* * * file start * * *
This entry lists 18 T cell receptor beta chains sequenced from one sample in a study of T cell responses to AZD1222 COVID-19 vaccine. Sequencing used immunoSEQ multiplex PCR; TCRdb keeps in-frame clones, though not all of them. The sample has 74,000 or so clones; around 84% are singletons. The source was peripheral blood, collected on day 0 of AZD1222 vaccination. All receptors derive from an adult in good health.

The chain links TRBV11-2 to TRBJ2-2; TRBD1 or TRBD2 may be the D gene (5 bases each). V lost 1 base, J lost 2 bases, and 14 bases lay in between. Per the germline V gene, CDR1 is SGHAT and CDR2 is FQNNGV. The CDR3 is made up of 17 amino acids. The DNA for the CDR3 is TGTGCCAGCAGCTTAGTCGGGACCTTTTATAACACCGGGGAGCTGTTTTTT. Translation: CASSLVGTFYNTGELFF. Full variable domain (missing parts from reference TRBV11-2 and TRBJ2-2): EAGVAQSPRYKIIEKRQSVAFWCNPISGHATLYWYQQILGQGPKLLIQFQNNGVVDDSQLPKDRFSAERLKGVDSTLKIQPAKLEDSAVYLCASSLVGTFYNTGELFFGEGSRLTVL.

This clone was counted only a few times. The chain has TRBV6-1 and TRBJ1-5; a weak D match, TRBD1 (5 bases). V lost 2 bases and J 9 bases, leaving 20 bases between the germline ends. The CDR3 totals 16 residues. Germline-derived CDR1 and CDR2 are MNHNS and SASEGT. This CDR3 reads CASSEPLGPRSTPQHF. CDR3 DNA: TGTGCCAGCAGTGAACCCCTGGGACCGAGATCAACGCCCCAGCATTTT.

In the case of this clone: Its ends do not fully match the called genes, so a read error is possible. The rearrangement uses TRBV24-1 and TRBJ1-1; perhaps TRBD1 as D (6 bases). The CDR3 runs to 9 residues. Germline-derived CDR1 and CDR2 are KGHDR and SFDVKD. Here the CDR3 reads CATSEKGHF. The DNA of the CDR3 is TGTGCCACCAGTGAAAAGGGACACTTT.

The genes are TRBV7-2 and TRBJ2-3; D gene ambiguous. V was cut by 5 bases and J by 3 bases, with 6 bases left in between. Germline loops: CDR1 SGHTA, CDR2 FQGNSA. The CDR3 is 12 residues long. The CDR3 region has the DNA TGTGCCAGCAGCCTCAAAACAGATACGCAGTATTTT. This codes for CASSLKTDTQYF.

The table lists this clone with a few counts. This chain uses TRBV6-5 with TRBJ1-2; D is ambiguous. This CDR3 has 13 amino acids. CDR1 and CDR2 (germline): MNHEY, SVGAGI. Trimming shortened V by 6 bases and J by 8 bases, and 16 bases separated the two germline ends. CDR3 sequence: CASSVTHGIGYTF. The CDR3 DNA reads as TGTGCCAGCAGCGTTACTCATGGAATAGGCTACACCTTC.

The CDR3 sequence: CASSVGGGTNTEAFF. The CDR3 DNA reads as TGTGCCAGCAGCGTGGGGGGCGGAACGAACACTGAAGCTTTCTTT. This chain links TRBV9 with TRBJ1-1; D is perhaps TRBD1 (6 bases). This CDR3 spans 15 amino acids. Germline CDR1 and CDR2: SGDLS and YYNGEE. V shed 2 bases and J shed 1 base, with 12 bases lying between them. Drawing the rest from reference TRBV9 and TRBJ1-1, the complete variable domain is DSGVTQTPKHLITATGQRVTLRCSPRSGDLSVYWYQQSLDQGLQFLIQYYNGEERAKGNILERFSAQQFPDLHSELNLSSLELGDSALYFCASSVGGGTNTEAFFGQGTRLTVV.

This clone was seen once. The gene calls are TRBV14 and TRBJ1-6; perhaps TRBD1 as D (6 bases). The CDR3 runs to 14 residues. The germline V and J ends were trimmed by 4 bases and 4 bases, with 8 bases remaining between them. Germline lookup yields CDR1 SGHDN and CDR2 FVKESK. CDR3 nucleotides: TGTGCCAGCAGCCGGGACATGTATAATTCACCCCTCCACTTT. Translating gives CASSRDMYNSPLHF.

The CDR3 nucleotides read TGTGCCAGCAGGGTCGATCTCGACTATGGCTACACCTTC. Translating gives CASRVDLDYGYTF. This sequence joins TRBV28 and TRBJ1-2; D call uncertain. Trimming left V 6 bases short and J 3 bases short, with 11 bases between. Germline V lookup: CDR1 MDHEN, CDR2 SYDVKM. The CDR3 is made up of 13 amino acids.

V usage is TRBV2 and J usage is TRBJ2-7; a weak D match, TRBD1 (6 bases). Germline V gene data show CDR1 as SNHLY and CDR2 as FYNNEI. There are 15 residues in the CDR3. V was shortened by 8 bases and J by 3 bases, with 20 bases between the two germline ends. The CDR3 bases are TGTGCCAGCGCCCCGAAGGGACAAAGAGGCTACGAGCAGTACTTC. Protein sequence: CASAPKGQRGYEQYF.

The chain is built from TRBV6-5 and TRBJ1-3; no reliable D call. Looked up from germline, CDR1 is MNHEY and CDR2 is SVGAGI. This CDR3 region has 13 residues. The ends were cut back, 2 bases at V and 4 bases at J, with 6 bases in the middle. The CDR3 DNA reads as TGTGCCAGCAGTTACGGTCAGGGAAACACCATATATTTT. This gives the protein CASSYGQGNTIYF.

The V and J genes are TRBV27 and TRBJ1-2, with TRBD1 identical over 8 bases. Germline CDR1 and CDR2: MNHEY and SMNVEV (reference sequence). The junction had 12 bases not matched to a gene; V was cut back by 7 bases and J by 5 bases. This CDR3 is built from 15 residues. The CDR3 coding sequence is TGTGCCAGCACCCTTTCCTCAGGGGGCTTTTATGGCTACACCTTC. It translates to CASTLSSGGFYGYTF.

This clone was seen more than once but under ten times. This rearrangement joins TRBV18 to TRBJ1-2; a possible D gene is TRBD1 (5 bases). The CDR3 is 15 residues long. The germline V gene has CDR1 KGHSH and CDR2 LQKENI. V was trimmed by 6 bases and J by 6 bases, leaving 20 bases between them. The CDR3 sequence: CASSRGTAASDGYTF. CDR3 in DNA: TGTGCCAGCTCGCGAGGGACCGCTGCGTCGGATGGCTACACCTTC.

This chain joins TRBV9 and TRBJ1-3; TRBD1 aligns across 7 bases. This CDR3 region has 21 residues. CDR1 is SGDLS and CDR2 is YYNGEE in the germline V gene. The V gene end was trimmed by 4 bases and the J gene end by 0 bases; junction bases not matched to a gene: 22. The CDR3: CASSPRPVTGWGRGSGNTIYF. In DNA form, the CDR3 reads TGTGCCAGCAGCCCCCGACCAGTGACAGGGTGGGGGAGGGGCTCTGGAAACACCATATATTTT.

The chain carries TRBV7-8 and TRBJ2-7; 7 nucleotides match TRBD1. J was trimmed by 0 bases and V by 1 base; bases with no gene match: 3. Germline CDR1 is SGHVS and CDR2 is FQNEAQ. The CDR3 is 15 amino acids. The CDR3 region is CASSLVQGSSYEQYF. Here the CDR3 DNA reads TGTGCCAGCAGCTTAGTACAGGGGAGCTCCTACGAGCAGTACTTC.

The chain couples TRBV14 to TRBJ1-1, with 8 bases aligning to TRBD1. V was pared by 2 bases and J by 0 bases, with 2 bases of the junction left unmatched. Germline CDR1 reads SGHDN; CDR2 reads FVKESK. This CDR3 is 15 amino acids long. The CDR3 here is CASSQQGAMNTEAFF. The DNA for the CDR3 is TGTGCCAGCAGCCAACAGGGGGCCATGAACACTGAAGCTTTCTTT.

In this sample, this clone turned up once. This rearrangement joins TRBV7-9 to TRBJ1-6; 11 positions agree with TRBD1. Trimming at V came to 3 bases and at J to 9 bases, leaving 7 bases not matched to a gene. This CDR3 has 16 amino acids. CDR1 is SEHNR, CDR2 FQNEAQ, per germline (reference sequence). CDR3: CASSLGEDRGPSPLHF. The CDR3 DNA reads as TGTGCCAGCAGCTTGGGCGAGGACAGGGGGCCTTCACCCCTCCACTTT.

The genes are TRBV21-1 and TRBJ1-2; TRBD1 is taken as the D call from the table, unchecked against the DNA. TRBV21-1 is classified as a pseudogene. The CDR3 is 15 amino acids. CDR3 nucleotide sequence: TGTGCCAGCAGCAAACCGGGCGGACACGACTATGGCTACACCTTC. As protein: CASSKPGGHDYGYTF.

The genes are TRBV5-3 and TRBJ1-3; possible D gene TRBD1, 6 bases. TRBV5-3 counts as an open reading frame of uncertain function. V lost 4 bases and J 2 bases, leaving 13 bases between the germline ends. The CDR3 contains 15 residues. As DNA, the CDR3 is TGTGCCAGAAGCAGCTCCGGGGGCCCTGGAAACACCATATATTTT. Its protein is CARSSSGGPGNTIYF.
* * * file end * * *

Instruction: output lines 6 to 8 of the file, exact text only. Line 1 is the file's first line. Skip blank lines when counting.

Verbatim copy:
The table lists this clone with a few counts. This chain uses TRBV6-5 with TRBJ1-2; D is ambiguous. This CDR3 has 13 amino acids. CDR1 and CDR2 (germline): MNHEY, SVGAGI. Trimming shortened V by 6 bases and J by 8 bases, and 16 bases separated the two germline ends. CDR3 sequence: CASSVTHGIGYTF. The CDR3 DNA reads as TGTGCCAGCAGCGTTACTCATGGAATAGGCTACACCTTC.

The CDR3 sequence: CASSVGGGTNTEAFF. The CDR3 DNA reads as TGTGCCAGCAGCGTGGGGGGCGGAACGAACACTGAAGCTTTCTTT. This chain links TRBV9 with TRBJ1-1; D is perhaps TRBD1 (6 bases). This CDR3 spans 15 amino acids. Germline CDR1 and CDR2: SGDLS and YYNGEE. V shed 2 bases and J shed 1 base, with 12 bases lying between them. Drawing the rest from reference TRBV9 and TRBJ1-1, the complete variable domain is DSGVTQTPKHLITATGQRVTLRCSPRSGDLSVYWYQQSLDQGLQFLIQYYNGEERAKGNILERFSAQQFPDLHSELNLSSLELGDSALYFCASSVGGGTNTEAFFGQGTRLTVV.

This clone was seen once. The gene calls are TRBV14 and TRBJ1-6; perhaps TRBD1 as D (6 bases). The CDR3 runs to 14 residues. The germline V and J ends were trimmed by 4 bases and 4 bases, with 8 bases remaining between them. Germline lookup yields CDR1 SGHDN and CDR2 FVKESK. CDR3 nucleotides: TGTGCCAGCAGCCGGGACATGTATAATTCACCCCTCCACTTT. Translating gives CASSRDMYNSPLHF.